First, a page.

Comstock was appointed a special officer of the U.S. postal system and given the power to seize what he labeled as obscene materials as well as arrest those he identified as pornographers.

The law was so effective that within the first six months of passage, Comstock boasted that it led to the seizure of 194,000 pictures and photographs, 14,200 stereopticon plates and 134,000 pounds of books and other media. In the 1910s near the end of his life, Comstock claimed that he had destroyed 3,984,063 photographs and 160 tons of “obscene” literature.  The law would remain in force until the mid-1930s, when it was partially reversed by the Supreme Court with regard to medical and scientific materials. It would take another three decades until literature and art were given comparable freedom.

Sex scandals followed Comstock everywhere he went during the nearly half-century he fought to restrict both sexual expression and sexual experience. His battles involved a wide range of issues, including birth control and purported obscenity. However, the confrontations receiving the most public attention involved his battles with Victoria Woodhull and her sister, Tennessee Claflin; Walt Whitman; and Madam Restell, America’s foremost 19th century abortionist.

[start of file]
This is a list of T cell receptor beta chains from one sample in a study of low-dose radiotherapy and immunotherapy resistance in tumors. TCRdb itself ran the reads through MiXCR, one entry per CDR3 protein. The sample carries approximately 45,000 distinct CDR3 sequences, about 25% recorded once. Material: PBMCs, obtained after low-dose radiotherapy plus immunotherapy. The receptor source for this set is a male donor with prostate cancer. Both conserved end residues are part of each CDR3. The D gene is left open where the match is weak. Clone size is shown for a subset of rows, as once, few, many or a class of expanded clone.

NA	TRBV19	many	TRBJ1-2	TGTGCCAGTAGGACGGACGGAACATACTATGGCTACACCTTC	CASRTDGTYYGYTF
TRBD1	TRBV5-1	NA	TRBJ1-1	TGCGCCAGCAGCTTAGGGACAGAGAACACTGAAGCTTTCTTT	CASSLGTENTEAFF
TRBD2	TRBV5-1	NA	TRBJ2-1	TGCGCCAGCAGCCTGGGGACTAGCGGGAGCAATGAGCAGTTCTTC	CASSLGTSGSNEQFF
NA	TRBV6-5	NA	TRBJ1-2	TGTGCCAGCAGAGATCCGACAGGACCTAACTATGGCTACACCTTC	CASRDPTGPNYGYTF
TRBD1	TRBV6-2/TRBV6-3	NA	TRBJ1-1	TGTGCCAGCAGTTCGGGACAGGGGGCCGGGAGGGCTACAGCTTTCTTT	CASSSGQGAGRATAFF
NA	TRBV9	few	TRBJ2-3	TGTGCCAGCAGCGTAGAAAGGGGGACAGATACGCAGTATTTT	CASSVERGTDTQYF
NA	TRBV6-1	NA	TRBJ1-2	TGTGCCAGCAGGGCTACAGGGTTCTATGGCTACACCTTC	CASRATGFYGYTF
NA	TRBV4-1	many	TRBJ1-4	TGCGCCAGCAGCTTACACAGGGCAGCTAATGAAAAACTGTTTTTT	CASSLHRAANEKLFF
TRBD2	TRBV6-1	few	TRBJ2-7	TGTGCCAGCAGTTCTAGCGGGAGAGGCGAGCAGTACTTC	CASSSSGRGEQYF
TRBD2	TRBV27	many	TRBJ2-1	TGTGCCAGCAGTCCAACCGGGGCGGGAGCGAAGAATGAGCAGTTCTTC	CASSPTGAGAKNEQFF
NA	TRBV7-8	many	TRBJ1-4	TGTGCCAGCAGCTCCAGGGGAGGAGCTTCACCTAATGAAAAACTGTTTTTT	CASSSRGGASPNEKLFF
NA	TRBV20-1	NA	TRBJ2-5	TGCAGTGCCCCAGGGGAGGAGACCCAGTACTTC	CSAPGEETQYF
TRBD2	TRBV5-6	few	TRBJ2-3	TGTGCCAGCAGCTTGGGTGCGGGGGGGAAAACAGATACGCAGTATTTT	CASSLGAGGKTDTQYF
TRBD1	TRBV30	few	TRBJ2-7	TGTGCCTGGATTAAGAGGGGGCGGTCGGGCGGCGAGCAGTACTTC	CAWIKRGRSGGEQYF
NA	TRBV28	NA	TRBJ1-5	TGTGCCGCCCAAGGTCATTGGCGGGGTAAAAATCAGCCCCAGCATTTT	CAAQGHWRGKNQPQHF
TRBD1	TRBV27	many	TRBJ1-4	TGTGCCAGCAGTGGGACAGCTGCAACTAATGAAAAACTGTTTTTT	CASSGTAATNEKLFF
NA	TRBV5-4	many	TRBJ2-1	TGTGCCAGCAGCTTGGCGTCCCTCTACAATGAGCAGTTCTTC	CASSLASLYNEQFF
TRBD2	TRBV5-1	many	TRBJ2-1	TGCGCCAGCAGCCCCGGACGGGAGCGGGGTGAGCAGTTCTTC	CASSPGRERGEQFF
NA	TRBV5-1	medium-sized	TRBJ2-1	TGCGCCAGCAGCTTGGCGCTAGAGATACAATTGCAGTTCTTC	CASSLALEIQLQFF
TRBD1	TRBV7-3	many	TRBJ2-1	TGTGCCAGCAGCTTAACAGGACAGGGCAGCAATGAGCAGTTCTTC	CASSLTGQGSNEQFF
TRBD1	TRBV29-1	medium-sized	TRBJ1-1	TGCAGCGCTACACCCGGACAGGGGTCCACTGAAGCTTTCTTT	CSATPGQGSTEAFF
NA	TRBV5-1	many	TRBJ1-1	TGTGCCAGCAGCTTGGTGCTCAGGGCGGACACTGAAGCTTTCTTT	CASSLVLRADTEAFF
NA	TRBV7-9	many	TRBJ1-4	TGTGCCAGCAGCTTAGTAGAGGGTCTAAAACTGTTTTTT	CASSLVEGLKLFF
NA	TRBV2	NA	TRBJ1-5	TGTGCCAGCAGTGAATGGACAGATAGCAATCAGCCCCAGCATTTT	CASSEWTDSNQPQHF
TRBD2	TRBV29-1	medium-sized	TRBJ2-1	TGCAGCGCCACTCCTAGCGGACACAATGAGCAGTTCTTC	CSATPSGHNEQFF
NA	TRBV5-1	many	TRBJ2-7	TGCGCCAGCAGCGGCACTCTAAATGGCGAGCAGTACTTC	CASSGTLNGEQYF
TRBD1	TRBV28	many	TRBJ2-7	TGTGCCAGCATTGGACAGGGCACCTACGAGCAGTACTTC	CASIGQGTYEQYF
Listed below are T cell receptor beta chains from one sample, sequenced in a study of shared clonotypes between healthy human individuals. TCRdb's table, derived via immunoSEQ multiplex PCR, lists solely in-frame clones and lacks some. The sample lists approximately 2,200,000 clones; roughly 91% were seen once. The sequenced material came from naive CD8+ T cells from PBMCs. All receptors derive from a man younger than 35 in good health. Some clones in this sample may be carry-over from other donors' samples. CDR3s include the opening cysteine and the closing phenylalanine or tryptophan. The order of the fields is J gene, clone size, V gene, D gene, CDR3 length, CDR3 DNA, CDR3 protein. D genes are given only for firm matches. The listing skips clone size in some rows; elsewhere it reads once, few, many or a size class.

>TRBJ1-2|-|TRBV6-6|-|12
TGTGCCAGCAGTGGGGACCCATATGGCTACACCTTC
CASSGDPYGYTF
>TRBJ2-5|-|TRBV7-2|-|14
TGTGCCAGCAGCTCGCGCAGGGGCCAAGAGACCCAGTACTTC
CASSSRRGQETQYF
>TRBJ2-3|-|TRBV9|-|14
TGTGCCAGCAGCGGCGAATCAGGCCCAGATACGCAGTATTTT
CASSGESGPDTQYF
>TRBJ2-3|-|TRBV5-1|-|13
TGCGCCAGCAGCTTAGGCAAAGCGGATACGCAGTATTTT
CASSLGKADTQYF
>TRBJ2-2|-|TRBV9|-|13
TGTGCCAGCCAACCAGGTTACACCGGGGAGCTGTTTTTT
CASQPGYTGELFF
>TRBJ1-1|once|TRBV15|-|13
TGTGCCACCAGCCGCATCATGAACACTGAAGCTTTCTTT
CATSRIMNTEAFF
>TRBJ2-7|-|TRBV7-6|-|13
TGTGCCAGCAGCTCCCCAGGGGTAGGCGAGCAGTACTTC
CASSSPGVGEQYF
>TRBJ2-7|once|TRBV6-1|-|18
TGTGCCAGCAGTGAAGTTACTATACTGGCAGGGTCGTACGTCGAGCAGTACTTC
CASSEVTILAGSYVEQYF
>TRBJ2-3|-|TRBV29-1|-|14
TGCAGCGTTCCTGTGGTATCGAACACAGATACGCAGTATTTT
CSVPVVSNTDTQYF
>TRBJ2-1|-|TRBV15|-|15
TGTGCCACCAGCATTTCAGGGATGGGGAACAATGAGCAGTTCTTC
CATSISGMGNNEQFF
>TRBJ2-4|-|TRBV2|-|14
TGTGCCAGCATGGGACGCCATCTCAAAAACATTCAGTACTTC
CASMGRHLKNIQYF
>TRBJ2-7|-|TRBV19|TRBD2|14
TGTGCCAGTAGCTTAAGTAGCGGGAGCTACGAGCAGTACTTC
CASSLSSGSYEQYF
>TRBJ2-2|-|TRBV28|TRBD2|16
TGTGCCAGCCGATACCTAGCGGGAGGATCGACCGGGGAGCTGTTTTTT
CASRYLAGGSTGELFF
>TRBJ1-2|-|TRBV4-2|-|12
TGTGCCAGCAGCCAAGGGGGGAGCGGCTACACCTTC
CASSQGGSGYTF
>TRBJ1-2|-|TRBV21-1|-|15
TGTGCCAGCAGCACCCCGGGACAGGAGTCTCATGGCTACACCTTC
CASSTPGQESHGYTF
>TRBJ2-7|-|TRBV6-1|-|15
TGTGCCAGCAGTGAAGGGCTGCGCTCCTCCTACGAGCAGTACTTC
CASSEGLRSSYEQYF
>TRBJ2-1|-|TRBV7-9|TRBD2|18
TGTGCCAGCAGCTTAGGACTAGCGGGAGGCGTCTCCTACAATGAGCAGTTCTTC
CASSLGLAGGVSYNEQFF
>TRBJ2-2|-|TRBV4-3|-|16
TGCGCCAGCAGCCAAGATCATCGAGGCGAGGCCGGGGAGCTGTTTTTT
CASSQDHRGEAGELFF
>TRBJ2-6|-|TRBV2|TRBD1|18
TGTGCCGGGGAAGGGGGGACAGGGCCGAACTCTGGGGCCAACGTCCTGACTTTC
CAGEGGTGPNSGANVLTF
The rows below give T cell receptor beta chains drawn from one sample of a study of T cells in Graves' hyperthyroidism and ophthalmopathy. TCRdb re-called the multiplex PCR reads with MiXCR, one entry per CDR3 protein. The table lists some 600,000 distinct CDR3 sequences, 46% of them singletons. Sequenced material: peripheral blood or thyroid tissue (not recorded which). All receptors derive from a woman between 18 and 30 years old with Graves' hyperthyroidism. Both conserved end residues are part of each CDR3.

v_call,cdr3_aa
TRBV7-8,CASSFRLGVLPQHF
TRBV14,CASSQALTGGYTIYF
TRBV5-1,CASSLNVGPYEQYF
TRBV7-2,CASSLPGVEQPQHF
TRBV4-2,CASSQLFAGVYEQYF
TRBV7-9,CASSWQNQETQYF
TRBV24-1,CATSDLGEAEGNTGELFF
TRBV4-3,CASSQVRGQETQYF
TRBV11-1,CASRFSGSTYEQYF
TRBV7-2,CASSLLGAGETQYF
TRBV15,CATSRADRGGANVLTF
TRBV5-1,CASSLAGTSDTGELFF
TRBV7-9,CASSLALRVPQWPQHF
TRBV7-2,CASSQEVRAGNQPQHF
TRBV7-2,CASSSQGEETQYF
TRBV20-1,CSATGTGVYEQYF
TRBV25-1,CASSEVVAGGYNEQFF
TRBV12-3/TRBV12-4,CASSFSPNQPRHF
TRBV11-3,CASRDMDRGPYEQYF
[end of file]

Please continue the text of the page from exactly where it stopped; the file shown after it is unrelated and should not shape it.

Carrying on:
One of America’s great post-Civil War matchups pitted the country’s leading moral crusader, Comstock, against two indomitable free-love and free-speech advocates, Woodhull and Claflin. Woodhull was an advocate for the end to traditional, patriarchal marriage; Thomas Nast, the great 19th century illustrator, dubbed her “Mrs. Satan.” Their publication, the Woodhull & Claflin’s Weekly, generated a national stir with its frank discussions of forbidden topics like women’s suffrage, prostitution, sex education and short skirts. In 1872 Woodhull ran for president of the U.S. on behalf of the Equal Rights Party; the party drafted the absent Frederick Douglass for vice president.

The showdown between Comstock and the Woodhull-Claflin sisters occurred when they published a story about an illicit sexual relation involving the Rev. Henry Ward Beecher. He was one of America’s leading theologians, bishop at Brooklyn’s Plymouth Congregational Church, a role analogous to that played by Jim Bakker in the 1980s and Ted Haggard before his outing in 2006. In 1872, the Weekly exposed the details of an affair between the good pastor and one of his parishioners, Mrs. Elizabeth Tilton.